It is possible for dilapidations claims costs to be recoverable on an indemnity basis?

Tenants’ covenant “to pay to the Lessor all costs and expenses (including legal costs and fees payable to a surveyor) which may be incurred by the Lessor […]” entitled the Landlord in a dilapidations claim to have his costs assessed on an indemnity basis.


The recent Court of Appeal decision of Littlestone & Others v Macleish [2016] EWCA Civ 127 related to costs issues stemming from a main action.  The main action concerned a dilapidations claim by Macleish, as Landlord, against the tenants in relation to a lease of office premises in Snaresbrook, London.  At the 5-day trial, the Tenants were ordered to pay the Landlord’s costs of the proceedings, to be assessed on a standard basis, i.e. costs have to be proportionate.

The decision was appealed.  The Landlord appealed on the basis that costs should have been awarded on an indemnity basis due to a contractual entitlement (costs recovery clause) under the lease.  If costs are awarded on an indemnity basis, it is not a prerequisite for costs to be proportionately incurred or proportionate in amount and the paying party has the burden to demonstrate that the costs claimed are unreasonable.

The Court decided in favour of the landlord.  Although the costs recovery clause did not expressly refer to an indemnity, the Court held that it corresponded more closely with assessment on an indemnity basis rather than on a standard basis.  As noted, the Tenants covenanted to pay “all” costs and expenses which may be incurred by them.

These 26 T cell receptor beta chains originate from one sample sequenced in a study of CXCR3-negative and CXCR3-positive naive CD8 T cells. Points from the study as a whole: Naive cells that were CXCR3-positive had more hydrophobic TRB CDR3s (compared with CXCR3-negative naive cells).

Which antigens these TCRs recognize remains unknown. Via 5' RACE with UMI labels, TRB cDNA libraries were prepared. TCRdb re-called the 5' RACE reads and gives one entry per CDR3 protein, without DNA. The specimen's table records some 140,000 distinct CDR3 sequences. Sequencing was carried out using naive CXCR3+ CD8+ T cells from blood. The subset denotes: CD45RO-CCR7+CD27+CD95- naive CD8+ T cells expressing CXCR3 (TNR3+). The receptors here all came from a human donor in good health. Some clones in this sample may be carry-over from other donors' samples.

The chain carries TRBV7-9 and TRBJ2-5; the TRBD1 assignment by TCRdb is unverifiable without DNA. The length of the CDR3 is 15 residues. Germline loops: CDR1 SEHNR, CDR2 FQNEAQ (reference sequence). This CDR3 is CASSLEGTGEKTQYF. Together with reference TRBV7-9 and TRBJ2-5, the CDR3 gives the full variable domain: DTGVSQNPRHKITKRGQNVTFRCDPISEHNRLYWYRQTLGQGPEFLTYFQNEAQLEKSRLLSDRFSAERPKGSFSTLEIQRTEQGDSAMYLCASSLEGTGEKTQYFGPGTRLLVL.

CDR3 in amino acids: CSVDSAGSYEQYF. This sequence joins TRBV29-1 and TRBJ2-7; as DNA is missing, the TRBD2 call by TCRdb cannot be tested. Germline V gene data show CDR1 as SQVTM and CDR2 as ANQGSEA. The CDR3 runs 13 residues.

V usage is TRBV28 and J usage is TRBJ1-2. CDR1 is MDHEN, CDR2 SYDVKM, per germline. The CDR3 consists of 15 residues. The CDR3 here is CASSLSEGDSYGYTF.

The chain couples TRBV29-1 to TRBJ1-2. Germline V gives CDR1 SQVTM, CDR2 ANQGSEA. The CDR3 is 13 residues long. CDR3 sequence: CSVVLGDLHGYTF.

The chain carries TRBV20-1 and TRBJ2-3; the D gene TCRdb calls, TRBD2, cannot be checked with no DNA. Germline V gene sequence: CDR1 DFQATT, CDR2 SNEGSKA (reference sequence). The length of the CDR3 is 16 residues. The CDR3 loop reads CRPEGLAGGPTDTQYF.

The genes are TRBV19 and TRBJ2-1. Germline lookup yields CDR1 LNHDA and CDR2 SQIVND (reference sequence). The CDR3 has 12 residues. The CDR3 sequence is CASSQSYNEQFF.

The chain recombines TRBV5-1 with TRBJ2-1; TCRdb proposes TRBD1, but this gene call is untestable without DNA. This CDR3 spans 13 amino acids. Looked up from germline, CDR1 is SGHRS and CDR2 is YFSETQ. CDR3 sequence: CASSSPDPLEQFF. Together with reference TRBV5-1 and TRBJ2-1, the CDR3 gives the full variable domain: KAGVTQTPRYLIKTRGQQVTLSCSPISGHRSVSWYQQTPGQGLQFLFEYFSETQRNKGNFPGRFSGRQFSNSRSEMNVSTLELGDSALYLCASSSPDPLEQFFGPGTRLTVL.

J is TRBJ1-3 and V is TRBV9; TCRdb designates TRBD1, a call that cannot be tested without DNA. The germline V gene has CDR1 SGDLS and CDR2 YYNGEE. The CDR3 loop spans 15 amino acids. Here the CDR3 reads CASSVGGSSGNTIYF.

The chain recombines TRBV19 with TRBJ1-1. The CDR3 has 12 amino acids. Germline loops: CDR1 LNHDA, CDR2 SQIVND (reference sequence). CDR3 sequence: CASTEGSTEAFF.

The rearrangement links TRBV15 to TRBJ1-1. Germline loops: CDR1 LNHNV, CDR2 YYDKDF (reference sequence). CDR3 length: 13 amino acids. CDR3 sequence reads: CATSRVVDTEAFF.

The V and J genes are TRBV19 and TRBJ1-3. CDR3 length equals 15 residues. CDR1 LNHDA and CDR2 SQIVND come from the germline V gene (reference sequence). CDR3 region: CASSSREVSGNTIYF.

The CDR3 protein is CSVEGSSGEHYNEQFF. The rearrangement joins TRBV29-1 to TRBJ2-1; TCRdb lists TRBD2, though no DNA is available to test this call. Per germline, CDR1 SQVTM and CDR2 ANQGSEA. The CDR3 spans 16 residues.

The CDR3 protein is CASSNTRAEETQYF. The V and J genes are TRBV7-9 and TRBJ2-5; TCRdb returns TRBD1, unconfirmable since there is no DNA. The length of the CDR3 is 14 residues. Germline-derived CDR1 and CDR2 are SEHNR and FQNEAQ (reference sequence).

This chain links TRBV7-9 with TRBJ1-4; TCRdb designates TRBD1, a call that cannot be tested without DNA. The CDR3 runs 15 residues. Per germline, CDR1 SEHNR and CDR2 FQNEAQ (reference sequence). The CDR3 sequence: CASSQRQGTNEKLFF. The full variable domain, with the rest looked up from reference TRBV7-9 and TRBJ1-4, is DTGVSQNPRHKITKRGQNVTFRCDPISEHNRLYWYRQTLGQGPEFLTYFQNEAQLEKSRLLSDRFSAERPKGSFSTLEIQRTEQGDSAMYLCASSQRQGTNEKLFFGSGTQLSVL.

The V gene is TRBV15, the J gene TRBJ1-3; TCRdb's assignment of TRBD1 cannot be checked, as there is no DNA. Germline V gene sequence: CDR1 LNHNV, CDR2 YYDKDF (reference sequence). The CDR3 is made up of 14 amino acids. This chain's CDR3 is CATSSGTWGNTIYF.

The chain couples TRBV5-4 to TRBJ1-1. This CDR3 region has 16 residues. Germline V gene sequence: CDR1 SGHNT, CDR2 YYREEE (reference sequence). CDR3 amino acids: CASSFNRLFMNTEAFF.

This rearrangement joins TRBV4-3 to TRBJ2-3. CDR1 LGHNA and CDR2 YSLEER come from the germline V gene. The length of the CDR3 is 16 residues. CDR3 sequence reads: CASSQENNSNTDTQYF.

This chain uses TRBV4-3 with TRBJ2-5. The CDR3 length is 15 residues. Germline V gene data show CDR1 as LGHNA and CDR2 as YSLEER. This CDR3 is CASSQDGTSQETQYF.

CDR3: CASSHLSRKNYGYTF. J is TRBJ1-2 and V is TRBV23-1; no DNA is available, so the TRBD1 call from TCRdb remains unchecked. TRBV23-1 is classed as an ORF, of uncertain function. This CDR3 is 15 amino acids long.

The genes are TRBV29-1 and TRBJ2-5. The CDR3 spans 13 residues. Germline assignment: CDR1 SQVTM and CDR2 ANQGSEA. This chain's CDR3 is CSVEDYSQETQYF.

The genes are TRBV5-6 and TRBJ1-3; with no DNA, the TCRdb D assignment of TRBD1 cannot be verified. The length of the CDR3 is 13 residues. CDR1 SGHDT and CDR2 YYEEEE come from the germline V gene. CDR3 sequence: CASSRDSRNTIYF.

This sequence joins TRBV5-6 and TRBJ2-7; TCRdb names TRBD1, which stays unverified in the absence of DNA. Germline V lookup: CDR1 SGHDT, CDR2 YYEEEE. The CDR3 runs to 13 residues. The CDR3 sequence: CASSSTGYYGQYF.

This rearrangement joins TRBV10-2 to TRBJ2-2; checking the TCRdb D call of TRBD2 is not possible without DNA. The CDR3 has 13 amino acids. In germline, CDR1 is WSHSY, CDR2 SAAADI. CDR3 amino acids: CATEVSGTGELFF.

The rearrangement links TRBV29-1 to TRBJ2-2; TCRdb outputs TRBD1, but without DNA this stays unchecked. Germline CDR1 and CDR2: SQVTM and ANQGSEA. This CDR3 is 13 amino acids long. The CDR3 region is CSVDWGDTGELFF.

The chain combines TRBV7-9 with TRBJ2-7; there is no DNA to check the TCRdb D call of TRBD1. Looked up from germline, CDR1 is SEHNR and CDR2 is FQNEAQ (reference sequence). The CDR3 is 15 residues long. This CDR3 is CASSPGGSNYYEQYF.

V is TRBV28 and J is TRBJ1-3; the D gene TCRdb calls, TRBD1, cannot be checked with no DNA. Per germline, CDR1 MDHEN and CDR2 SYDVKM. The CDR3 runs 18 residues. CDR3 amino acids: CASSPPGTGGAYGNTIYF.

Key aspects:

  • Compared to indemnity basis costs, standard basis costs need to be proportionate
  • Tenants of commercial properties should seek advice on their leases and interpretation as to  the cost liability for pursuing breaches of covenant
  • Costs recovery clauses should be drafted and considered carefully:  if they are drafted imprecisely, courts may take a view and may determine that costs should be recoverable on an indemnity basis rather than on a standard basis
  • Here the Lease was silent as to reasonableness. Note that no assistance was to be found for the Tenants under CPR 44.3(1) (where costs will not be allowed by the Court if unreasonably incurred or unreasonable in amount), as the Court looks at the underlying contract and if it concludes (as here) that the costs were recoverable under the Lease, they are presumed to have been reasonably incurred.